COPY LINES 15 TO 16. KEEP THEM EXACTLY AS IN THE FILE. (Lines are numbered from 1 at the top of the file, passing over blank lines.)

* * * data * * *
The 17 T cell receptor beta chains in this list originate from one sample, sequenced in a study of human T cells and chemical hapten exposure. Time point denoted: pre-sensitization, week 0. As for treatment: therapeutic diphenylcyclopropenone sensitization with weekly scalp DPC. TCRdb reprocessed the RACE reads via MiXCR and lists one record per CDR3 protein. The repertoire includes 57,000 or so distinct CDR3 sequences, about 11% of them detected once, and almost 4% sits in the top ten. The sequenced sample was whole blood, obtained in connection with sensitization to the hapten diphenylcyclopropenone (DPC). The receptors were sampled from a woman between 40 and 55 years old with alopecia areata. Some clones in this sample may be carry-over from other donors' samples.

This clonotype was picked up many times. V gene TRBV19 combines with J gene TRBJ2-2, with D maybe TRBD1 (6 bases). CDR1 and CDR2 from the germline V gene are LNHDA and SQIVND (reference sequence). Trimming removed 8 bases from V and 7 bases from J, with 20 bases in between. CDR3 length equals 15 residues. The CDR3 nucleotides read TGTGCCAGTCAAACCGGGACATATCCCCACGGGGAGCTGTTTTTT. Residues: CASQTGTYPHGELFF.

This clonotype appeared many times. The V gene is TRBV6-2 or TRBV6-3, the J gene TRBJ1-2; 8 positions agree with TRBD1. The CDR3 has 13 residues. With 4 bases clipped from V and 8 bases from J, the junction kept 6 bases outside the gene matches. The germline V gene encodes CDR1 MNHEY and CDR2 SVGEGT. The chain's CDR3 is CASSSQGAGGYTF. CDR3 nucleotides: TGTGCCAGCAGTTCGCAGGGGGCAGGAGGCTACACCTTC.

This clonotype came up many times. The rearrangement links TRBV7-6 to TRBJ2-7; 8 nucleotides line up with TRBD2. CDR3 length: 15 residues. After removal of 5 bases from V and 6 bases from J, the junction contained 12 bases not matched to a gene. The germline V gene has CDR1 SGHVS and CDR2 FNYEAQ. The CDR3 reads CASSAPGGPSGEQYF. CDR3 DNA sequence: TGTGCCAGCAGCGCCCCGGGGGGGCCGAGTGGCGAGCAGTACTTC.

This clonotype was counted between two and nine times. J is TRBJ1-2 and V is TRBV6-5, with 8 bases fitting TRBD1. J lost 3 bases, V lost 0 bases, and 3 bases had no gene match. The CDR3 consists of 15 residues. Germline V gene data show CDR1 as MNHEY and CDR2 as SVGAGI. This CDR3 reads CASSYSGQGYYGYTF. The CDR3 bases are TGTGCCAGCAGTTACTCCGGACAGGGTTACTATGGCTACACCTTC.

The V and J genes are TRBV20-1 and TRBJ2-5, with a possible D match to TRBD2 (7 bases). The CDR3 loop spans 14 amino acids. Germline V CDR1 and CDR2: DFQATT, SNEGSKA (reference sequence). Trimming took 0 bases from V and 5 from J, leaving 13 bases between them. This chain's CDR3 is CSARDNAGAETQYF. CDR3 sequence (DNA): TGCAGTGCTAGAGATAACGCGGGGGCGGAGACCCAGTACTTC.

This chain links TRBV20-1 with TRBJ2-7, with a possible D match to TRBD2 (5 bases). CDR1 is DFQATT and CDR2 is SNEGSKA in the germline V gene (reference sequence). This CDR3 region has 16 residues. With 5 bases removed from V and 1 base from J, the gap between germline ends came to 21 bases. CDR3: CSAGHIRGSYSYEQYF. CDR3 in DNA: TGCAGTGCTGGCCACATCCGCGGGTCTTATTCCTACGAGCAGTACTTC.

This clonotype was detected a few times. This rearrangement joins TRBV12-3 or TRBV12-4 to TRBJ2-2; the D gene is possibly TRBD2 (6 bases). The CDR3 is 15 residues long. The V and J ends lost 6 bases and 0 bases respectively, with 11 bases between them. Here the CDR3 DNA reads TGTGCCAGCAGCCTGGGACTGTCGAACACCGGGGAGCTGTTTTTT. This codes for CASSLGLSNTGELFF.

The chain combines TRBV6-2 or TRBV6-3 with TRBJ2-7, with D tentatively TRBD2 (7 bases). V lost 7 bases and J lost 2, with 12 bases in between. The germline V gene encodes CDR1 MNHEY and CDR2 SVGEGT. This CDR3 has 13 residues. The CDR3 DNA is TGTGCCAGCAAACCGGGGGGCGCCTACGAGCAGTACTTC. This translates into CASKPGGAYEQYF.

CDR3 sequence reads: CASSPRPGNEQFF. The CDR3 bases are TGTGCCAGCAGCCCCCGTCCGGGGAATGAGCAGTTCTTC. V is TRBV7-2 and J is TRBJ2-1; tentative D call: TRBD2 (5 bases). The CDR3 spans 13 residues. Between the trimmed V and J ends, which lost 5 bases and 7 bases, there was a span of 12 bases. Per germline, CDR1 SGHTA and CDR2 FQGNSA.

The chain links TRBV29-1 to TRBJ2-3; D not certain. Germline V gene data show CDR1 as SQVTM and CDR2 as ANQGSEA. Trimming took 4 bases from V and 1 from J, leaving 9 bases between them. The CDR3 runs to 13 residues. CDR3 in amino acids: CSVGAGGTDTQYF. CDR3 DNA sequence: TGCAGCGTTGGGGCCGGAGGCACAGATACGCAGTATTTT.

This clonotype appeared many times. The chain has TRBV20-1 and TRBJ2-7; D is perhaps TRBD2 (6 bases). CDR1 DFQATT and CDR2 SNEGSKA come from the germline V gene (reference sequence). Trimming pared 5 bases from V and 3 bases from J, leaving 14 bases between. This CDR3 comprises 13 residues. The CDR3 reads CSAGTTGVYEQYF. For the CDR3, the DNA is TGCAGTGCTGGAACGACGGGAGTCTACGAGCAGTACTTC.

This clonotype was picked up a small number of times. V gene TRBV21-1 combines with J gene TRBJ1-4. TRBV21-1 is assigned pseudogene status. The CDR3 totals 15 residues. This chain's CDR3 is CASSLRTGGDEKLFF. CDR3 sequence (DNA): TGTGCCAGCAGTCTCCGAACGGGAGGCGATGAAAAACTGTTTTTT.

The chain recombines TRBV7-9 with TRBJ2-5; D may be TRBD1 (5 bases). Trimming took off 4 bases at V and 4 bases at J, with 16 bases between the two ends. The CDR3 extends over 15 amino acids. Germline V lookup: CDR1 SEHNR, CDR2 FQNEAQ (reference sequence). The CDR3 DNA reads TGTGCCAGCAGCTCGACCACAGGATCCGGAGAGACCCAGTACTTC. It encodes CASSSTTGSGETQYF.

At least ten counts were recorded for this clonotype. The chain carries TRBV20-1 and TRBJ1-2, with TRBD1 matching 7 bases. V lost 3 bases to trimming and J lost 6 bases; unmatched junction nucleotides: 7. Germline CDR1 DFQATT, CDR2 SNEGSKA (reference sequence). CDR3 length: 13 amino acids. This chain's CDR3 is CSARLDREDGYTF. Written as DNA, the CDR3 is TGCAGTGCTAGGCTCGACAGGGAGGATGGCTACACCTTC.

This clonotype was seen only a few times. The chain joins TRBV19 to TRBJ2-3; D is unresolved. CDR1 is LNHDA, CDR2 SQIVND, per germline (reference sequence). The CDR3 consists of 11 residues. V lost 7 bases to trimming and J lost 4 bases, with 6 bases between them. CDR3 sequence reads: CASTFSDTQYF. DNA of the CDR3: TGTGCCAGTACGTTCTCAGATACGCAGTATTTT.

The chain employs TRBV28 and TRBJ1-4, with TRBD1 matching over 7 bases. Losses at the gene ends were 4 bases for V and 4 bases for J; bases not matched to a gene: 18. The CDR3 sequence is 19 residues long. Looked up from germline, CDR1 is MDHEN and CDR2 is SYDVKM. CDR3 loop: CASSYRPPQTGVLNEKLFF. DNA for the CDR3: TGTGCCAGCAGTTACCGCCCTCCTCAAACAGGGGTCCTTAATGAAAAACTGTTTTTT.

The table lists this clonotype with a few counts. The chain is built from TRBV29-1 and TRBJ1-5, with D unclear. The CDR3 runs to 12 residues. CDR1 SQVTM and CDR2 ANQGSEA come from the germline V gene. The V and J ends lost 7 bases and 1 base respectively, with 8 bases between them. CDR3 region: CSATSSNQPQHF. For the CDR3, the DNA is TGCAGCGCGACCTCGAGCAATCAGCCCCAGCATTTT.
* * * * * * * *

At least ten counts were recorded for this clonotype. The chain carries TRBV20-1 and TRBJ1-2, with TRBD1 matching 7 bases. V lost 3 bases to trimming and J lost 6 bases; unmatched junction nucleotides: 7. Germline CDR1 DFQATT, CDR2 SNEGSKA (reference sequence). CDR3 length: 13 amino acids. This chain's CDR3 is CSARLDREDGYTF. Written as DNA, the CDR3 is TGCAGTGCTAGGCTCGACAGGGAGGATGGCTACACCTTC.

This clonotype was seen only a few times. The chain joins TRBV19 to TRBJ2-3; D is unresolved. CDR1 is LNHDA, CDR2 SQIVND, per germline (reference sequence). The CDR3 consists of 11 residues. V lost 7 bases to trimming and J lost 4 bases, with 6 bases between them. CDR3 sequence reads: CASTFSDTQYF. DNA of the CDR3: TGTGCCAGTACGTTCTCAGATACGCAGTATTTT.